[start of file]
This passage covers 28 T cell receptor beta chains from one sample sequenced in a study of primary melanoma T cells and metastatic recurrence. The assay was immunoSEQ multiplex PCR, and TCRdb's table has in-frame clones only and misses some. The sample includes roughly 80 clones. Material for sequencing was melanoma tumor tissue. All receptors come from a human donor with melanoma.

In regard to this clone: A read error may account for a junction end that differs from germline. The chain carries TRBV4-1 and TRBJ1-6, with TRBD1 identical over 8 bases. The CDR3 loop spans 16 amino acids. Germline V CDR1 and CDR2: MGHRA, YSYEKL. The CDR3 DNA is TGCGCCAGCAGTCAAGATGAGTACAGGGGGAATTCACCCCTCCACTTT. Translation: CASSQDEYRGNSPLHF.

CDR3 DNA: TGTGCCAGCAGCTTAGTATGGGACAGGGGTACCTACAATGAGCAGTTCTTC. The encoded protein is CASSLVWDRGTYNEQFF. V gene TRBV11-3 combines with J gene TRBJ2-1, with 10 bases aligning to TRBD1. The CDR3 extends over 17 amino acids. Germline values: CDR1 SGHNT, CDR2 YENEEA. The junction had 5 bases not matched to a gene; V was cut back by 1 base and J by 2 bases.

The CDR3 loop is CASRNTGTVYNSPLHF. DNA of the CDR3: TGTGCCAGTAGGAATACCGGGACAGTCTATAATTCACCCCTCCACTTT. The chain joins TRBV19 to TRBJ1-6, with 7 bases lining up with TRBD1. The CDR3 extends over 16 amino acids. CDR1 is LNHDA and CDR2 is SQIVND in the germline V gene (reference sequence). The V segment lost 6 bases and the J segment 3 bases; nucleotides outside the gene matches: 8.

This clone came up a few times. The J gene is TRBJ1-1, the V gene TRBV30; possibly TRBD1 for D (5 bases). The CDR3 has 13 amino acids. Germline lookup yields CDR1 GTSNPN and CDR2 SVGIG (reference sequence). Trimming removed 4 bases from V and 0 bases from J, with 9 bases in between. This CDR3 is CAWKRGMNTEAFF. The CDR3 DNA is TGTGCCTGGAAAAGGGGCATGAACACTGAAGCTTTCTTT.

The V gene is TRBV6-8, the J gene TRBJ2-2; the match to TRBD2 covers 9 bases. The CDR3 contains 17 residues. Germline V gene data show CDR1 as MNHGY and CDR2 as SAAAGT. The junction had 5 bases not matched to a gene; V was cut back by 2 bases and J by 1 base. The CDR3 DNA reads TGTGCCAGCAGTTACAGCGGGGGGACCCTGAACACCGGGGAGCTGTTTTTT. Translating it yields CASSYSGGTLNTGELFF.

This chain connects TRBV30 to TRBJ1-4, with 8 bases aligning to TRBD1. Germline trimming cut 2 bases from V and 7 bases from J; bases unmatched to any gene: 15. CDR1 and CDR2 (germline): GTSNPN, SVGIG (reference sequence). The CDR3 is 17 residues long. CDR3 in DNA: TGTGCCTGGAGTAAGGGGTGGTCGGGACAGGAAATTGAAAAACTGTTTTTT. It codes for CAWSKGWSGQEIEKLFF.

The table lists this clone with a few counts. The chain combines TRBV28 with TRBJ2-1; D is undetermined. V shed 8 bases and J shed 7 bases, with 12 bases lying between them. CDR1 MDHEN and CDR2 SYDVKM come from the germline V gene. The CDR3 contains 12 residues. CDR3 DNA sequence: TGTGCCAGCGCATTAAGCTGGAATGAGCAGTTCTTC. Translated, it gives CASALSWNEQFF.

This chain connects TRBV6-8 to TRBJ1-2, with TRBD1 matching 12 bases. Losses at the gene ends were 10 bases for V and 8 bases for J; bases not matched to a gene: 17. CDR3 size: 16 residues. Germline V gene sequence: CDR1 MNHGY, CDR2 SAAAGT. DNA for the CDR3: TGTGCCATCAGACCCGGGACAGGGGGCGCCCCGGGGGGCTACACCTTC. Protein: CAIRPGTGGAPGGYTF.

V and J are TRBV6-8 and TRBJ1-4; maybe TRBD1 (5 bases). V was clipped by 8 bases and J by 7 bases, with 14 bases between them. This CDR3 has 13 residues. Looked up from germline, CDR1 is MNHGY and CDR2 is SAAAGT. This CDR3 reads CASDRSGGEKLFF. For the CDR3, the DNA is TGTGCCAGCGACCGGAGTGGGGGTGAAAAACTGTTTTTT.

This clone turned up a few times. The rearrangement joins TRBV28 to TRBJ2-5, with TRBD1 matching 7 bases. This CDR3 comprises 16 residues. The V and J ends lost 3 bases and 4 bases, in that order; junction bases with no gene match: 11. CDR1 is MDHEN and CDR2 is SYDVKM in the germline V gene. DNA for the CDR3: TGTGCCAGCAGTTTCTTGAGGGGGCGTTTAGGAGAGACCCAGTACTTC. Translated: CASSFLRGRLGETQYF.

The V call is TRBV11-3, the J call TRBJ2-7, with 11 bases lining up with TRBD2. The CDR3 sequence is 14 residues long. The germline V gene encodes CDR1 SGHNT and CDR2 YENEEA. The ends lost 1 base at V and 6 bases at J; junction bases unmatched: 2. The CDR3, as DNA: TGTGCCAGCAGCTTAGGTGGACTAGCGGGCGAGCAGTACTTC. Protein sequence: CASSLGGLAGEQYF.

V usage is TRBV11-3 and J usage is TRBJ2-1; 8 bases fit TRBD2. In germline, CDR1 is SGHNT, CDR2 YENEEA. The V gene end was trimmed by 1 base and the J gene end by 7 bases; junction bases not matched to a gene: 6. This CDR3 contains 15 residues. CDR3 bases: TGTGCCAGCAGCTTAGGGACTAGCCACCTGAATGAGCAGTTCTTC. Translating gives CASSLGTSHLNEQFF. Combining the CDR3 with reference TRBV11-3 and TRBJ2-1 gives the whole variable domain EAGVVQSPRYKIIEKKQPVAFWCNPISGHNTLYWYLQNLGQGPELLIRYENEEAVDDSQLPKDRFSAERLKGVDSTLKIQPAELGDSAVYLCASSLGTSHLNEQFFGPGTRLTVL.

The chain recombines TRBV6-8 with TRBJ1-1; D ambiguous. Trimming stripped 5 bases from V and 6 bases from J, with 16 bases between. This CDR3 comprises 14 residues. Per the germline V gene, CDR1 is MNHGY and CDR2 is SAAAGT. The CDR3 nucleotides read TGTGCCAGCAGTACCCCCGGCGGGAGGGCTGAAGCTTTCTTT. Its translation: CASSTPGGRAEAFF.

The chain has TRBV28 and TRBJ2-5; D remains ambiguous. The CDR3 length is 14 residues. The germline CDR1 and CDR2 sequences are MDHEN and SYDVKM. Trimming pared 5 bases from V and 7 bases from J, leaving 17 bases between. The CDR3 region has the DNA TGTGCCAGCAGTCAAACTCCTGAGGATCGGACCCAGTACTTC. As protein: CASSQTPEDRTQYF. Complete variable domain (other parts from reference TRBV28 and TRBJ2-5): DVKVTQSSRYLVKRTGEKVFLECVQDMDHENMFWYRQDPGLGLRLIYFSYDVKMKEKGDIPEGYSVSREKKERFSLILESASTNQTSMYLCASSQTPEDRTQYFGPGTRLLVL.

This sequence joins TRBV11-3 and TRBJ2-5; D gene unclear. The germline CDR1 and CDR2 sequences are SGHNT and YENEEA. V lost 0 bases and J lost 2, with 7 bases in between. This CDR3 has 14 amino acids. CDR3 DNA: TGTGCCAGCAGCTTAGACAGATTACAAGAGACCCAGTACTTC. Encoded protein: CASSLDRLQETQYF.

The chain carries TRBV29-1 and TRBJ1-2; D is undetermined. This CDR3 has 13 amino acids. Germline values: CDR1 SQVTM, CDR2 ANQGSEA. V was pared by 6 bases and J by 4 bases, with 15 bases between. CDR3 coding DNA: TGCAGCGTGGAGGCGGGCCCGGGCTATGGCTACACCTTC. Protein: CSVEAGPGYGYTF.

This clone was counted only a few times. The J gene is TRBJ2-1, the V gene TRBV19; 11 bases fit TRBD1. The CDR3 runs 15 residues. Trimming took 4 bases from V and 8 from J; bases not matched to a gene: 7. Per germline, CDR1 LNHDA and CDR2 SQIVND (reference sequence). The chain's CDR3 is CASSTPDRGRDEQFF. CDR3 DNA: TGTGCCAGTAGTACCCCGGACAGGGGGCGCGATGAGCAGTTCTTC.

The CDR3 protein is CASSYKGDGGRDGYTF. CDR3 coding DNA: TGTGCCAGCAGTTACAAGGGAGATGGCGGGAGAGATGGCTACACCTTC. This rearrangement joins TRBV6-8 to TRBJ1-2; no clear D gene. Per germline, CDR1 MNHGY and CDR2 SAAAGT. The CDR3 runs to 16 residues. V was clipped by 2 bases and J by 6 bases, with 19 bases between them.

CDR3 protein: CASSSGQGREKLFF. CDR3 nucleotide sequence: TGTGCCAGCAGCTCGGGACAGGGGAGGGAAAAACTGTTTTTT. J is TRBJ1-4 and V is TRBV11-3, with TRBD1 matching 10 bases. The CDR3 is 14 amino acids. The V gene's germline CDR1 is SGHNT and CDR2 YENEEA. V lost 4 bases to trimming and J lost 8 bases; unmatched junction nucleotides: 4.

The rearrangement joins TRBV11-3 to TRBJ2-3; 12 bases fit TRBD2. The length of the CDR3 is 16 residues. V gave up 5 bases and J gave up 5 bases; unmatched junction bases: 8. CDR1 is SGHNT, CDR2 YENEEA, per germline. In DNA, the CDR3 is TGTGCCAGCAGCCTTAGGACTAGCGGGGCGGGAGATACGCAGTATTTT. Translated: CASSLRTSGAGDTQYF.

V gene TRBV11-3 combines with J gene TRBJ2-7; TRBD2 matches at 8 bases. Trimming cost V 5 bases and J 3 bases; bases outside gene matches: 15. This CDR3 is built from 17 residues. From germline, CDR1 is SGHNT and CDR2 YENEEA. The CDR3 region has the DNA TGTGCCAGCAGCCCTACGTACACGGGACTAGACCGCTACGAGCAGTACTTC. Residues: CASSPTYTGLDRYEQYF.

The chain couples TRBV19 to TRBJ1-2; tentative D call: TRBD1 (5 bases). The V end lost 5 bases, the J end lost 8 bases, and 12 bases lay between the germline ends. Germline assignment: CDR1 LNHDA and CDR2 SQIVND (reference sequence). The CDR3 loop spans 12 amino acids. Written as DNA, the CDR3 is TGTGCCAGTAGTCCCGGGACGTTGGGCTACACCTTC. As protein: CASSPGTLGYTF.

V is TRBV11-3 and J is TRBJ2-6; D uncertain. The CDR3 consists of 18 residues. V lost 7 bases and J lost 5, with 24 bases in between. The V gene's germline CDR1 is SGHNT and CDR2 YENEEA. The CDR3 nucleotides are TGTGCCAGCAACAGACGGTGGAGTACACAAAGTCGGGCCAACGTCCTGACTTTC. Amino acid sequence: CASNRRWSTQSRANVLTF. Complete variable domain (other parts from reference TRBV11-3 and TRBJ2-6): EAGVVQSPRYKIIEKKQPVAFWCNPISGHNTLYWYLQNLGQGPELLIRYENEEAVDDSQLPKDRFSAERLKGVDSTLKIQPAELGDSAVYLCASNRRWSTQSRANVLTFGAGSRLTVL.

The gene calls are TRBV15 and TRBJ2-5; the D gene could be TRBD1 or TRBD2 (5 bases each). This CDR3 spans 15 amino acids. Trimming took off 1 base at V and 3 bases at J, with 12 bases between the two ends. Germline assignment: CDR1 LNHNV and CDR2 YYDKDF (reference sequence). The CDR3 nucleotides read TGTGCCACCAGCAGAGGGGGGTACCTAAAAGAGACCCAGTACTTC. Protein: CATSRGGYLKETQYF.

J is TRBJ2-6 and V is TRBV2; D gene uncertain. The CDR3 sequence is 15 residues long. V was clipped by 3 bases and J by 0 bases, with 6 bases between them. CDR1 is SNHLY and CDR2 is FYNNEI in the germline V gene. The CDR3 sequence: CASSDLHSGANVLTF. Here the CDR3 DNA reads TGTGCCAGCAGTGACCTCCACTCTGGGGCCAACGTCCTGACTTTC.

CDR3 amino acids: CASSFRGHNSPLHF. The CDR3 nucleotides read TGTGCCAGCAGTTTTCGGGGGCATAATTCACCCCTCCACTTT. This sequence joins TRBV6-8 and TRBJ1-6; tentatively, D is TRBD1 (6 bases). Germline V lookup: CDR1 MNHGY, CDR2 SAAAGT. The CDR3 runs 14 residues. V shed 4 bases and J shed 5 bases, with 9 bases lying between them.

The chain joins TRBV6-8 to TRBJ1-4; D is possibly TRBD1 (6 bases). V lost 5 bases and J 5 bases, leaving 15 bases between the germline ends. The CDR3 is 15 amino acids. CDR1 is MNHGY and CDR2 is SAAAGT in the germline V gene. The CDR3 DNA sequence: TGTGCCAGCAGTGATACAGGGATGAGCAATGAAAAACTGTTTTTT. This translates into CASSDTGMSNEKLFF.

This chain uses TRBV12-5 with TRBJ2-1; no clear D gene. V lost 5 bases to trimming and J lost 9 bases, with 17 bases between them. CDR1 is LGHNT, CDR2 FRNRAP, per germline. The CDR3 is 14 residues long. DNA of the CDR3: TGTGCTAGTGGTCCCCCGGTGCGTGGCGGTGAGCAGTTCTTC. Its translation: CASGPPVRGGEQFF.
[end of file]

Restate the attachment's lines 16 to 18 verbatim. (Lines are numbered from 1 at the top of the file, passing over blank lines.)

This sequence joins TRBV11-3 and TRBJ2-5; D gene unclear. The germline CDR1 and CDR2 sequences are SGHNT and YENEEA. V lost 0 bases and J lost 2, with 7 bases in between. This CDR3 has 14 amino acids. CDR3 DNA: TGTGCCAGCAGCTTAGACAGATTACAAGAGACCCAGTACTTC. Encoded protein: CASSLDRLQETQYF.

The chain carries TRBV29-1 and TRBJ1-2; D is undetermined. This CDR3 has 13 amino acids. Germline values: CDR1 SQVTM, CDR2 ANQGSEA. V was pared by 6 bases and J by 4 bases, with 15 bases between. CDR3 coding DNA: TGCAGCGTGGAGGCGGGCCCGGGCTATGGCTACACCTTC. Protein: CSVEAGPGYGYTF.

This clone was counted only a few times. The J gene is TRBJ2-1, the V gene TRBV19; 11 bases fit TRBD1. The CDR3 runs 15 residues. Trimming took 4 bases from V and 8 from J; bases not matched to a gene: 7. Per germline, CDR1 LNHDA and CDR2 SQIVND (reference sequence). The chain's CDR3 is CASSTPDRGRDEQFF. CDR3 DNA: TGTGCCAGTAGTACCCCGGACAGGGGGCGCGATGAGCAGTTCTTC.